The Tree of Creation
A Folktale from Spanish and Mexican sources
As retold by Reneé Díaz de León Harvey
Once upon a time, long, long ago, yet not so long ago, there lived a child who had a heart full of love, a head full of ideas and dreams, and all the ways of a growing child. In essence, he was an amazing and wondrous little human being. And yet sometimes his parents, although they loved him dearly, found him so difficult they felt they could not bear to live with him for another hour. One day, after the mother had fed the child, washed the pots, swept the floor, and started the soup for the next meal, she settled down in her chair to rest for a minute. But the child whined for more food. The mother didn’t see how the child could still be hungry, but she gave him some bread. As he grabbed it, she was surprised to see how different the child looked. It seemed to her that the child’s mouth was bigger than it had been before, and somehow misshapen. The bread was not enough, and the child pulled on her skirts and demanded more. His hunger seemed like a wild thing and the mother felt as if it would devour her, so she put the child in his bed. He howled and raged so loudly and for so long that her head felt as if there were shards of glass splintering inside.
As soon as the father arrived home, the mother told him of the child’s terrible behavior, but the father wasn’t too concerned. He went to see the child, who had escaped his bed and was sitting by the hearth, covered with ashes, playing with a gourd. The father held out his arms to the child, his son, but the child, fascinated by the gourd, ignored him and continued shaking the rattle. Laughing, the father scooped the boy up in his arms, but the child wiggled and screamed to be free. And so it went for the rest of that evening and the whole next day. Nothing the parents did or said pleased or comforted the child.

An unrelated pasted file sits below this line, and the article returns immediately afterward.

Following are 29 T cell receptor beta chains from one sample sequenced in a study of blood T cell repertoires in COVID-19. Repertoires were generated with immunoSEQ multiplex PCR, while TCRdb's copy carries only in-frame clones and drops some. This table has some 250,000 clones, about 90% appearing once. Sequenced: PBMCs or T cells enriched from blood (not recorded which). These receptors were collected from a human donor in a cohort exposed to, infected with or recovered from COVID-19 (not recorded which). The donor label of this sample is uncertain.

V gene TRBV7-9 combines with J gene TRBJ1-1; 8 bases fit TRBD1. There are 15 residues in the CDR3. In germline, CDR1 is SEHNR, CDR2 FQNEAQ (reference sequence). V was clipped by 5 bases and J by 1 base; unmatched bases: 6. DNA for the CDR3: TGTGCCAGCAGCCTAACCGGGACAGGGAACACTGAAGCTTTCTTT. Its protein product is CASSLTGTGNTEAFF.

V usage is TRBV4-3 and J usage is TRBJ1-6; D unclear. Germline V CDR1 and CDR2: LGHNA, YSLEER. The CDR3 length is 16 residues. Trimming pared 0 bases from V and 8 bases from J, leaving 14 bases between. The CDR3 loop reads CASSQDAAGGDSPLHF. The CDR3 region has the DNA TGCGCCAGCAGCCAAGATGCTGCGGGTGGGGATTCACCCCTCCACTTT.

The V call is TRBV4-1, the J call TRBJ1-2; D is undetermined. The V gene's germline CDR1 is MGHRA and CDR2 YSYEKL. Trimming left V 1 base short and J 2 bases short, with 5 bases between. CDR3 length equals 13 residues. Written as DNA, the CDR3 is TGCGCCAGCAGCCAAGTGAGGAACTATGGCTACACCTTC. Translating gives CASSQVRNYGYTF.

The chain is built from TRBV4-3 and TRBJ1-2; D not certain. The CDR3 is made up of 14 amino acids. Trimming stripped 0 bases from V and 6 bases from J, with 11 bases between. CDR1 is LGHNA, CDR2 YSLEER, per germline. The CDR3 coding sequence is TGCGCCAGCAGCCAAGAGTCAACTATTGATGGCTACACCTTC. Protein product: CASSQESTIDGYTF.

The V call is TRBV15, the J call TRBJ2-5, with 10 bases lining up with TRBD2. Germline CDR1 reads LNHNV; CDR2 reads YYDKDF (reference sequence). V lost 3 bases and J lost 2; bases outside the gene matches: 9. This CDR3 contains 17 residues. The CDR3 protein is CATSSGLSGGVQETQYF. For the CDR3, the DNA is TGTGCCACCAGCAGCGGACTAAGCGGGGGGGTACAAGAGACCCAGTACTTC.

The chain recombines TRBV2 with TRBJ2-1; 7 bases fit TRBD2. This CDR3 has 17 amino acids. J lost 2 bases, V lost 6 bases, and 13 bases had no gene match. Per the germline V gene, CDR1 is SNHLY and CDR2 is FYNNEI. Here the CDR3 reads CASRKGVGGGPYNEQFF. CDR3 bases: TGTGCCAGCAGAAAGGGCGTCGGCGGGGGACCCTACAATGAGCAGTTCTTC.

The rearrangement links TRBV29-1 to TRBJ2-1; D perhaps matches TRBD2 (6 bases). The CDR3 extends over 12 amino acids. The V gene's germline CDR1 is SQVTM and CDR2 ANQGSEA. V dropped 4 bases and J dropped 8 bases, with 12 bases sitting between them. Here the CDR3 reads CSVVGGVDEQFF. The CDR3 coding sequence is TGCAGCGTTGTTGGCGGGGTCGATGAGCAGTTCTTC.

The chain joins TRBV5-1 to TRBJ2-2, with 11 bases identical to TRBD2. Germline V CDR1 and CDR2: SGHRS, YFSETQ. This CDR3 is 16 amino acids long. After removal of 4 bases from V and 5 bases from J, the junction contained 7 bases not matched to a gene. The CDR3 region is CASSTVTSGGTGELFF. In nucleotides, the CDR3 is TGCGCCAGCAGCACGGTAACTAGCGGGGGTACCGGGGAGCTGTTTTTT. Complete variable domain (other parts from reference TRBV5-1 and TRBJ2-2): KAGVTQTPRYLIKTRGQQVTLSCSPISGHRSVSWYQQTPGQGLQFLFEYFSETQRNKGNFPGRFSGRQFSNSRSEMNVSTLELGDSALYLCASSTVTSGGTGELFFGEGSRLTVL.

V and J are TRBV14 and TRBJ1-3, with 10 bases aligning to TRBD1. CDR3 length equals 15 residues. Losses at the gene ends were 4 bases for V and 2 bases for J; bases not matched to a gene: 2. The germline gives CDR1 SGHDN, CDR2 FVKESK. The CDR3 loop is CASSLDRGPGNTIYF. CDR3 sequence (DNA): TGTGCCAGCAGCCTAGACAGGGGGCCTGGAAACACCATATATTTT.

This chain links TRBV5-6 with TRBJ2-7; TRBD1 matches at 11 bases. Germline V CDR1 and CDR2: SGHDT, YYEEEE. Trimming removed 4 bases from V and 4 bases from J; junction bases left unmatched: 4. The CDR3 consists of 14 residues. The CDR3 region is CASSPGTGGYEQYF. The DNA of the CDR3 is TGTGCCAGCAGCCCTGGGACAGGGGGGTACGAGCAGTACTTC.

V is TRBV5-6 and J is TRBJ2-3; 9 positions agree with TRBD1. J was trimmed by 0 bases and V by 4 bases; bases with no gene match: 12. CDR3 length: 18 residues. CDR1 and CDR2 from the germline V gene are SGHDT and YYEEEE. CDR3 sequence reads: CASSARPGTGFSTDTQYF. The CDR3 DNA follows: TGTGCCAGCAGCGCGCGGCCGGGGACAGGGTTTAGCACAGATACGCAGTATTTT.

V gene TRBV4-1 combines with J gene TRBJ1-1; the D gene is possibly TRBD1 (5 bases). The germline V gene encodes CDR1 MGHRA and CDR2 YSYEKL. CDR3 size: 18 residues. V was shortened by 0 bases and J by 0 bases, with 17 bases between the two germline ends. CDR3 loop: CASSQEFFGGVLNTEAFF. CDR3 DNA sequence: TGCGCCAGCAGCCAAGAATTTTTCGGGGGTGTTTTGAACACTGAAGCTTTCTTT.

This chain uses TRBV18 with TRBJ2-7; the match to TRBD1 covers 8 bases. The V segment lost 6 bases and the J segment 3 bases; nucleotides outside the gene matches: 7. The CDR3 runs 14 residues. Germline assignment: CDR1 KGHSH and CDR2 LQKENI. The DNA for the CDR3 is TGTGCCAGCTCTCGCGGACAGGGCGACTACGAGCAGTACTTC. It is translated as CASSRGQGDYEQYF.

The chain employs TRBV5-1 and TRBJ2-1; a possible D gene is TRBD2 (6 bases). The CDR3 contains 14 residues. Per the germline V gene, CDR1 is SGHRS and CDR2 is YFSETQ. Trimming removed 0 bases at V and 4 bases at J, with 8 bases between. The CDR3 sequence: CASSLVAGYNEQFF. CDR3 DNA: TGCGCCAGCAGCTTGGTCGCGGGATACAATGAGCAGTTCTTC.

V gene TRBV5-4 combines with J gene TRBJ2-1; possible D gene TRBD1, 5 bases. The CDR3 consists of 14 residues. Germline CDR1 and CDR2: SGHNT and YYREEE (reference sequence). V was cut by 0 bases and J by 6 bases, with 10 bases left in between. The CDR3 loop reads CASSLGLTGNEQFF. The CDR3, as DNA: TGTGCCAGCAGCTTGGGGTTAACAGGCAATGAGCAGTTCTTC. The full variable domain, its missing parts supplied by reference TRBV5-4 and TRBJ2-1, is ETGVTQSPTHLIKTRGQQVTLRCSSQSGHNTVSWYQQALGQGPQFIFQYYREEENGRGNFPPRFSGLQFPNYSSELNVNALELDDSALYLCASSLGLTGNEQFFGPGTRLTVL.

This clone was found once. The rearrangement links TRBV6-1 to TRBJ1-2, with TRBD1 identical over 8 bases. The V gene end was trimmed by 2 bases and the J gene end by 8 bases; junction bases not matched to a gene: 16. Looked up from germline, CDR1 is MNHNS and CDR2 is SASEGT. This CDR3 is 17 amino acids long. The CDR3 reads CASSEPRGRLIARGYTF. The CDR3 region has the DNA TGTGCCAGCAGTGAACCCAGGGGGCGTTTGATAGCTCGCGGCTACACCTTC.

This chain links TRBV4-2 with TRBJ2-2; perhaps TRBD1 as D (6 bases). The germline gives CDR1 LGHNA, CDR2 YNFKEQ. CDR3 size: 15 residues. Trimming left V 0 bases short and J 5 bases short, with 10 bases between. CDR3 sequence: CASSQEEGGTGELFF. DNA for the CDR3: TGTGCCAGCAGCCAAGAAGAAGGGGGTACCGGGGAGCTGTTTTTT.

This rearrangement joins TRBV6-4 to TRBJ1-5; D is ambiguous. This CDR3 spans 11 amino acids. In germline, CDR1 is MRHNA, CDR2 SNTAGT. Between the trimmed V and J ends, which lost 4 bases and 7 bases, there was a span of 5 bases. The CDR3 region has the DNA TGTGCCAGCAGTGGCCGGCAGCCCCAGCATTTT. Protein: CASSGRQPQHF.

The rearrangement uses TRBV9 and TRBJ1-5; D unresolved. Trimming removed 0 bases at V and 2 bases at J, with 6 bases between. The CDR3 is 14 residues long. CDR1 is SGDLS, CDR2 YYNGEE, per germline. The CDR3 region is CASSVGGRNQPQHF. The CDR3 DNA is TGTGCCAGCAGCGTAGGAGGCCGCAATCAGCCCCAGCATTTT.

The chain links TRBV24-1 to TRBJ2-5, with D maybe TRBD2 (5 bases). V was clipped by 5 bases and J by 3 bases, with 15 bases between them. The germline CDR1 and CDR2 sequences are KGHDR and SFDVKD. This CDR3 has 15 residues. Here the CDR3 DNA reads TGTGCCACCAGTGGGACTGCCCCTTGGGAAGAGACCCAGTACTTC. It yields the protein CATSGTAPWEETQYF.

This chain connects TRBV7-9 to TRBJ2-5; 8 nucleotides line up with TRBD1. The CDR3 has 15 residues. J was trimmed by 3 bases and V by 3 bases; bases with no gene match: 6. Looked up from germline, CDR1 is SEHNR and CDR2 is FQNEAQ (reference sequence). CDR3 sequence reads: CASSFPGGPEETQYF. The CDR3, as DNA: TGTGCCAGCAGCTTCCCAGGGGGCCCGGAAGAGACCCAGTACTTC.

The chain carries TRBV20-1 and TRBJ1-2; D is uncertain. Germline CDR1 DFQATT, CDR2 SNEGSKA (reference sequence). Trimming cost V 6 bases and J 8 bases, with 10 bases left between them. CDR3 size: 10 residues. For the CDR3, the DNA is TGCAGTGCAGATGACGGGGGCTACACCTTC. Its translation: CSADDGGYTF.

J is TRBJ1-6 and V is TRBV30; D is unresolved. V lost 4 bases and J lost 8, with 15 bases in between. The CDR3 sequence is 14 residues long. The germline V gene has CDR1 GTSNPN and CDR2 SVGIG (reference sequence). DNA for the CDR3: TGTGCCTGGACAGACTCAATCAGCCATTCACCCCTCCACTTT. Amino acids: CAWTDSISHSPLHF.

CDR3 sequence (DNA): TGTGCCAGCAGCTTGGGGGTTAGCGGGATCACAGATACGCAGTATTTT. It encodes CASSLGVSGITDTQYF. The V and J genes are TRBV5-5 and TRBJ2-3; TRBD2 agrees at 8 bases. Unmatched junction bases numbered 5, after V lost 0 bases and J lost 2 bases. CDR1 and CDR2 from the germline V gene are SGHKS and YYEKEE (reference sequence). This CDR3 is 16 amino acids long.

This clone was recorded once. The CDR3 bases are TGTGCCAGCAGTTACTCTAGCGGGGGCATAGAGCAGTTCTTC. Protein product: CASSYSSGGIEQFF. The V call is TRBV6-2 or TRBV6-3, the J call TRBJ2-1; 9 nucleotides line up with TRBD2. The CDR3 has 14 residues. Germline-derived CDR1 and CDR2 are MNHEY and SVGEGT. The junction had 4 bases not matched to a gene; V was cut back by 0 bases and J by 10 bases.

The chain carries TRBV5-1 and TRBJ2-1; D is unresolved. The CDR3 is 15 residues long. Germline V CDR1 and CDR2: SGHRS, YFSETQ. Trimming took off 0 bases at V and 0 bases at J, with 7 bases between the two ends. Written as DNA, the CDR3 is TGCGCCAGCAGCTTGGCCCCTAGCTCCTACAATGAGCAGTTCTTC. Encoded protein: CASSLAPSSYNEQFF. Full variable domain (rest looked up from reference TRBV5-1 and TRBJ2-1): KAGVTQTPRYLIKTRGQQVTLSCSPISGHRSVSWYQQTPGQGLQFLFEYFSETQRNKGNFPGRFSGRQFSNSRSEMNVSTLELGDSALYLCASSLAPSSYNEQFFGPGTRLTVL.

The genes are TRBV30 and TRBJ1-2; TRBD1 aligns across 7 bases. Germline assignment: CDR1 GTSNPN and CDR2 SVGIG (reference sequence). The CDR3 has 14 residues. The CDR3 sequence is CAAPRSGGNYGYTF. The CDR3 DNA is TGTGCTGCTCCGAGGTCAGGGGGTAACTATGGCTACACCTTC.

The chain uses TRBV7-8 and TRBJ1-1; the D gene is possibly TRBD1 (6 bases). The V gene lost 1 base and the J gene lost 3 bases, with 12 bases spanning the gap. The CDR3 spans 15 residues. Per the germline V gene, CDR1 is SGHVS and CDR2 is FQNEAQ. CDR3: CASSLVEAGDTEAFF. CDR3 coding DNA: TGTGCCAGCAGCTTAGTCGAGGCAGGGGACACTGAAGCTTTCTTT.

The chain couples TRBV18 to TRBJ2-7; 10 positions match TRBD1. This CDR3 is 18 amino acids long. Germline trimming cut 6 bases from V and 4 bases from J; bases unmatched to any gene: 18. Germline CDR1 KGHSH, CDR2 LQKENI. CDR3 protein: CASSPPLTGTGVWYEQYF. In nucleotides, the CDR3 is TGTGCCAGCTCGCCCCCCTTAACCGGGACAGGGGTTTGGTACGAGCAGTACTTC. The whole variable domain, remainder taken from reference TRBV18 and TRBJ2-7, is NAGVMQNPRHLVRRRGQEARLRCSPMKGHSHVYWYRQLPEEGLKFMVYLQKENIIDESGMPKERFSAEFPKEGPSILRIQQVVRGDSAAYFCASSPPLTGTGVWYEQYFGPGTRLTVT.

“He is not sick,” growled the father. ” Just willful.”
The mother sighed. “He’s different. He doesn’t love us anymore. I wonder what we have done wrong?”
At that moment the child looked up at the parents and stared at them, and it seemed to them that their child knew something they did not know and saw something they could not see and they felt afraid. “Let’s get rid of him,” said the father, “before he causes us any more trouble.” The mother wrung her hands and cried, but she followed the father and together they took the child to the forest and left him.
At first the child was frightened, but he soon discovered a large purple seed. He smelled it, licked it, shook it, and was about to throw it away, but some feeling told him that this odd-looking furry seed was something more than it seemed. As he had seen his parents plant before, the child buried the seed in the ground. Within a short time, a sturdy, graceful tree sprang up from the earth.
The child called out:
Grow, grow, my bountiful tree,
Grow fruits and nuts to nourish me.
And indeed, the tree grew delicious fruits and nuts, which the child ate with pleasure. And the child’s hunger was satisfied.
When a torrent of rain lashed through the forest, the child called out:
Grow, grow, my guardian tree,
Grow thick branches and shelter me.
And indeed, the tree developed thick, arching branches, and the child stayed dry and warm.
Eventually the child fell asleep, but in the middle of the night he awoke in fright and cried out: